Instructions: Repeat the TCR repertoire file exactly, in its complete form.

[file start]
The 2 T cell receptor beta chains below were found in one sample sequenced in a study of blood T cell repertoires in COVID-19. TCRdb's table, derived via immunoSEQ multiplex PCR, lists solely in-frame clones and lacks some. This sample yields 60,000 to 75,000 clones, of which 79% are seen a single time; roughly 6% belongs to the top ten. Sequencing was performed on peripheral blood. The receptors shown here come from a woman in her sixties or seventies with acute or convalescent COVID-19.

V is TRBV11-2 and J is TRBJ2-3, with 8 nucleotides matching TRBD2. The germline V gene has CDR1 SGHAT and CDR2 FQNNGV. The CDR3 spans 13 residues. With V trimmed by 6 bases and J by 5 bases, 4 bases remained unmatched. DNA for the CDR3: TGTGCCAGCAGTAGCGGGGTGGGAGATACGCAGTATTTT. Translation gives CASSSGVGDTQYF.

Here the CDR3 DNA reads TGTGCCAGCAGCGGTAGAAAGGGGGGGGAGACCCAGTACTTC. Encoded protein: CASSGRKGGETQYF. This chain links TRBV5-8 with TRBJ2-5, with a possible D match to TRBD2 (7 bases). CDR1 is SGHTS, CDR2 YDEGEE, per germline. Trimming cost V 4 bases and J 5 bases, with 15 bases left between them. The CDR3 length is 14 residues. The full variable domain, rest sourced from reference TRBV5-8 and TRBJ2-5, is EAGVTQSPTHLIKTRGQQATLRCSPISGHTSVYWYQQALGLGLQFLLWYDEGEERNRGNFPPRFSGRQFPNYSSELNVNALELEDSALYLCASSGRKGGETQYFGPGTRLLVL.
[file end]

The 2 T cell receptor beta chains below were found in one sample sequenced in a study of blood T cell repertoires in COVID-19. TCRdb's table, derived via immunoSEQ multiplex PCR, lists solely in-frame clones and lacks some. This sample yields 60,000 to 75,000 clones, of which 79% are seen a single time; roughly 6% belongs to the top ten. Sequencing was performed on peripheral blood. The receptors shown here come from a woman in her sixties or seventies with acute or convalescent COVID-19.

V is TRBV11-2 and J is TRBJ2-3, with 8 nucleotides matching TRBD2. The germline V gene has CDR1 SGHAT and CDR2 FQNNGV. The CDR3 spans 13 residues. With V trimmed by 6 bases and J by 5 bases, 4 bases remained unmatched. DNA for the CDR3: TGTGCCAGCAGTAGCGGGGTGGGAGATACGCAGTATTTT. Translation gives CASSSGVGDTQYF.

Here the CDR3 DNA reads TGTGCCAGCAGCGGTAGAAAGGGGGGGGAGACCCAGTACTTC. Encoded protein: CASSGRKGGETQYF. This chain links TRBV5-8 with TRBJ2-5, with a possible D match to TRBD2 (7 bases). CDR1 is SGHTS, CDR2 YDEGEE, per germline. Trimming cost V 4 bases and J 5 bases, with 15 bases left between them. The CDR3 length is 14 residues. The full variable domain, rest sourced from reference TRBV5-8 and TRBJ2-5, is EAGVTQSPTHLIKTRGQQATLRCSPISGHTSVYWYQQALGLGLQFLLWYDEGEERNRGNFPPRFSGRQFPNYSSELNVNALELEDSALYLCASSGRKGGETQYFGPGTRLLVL.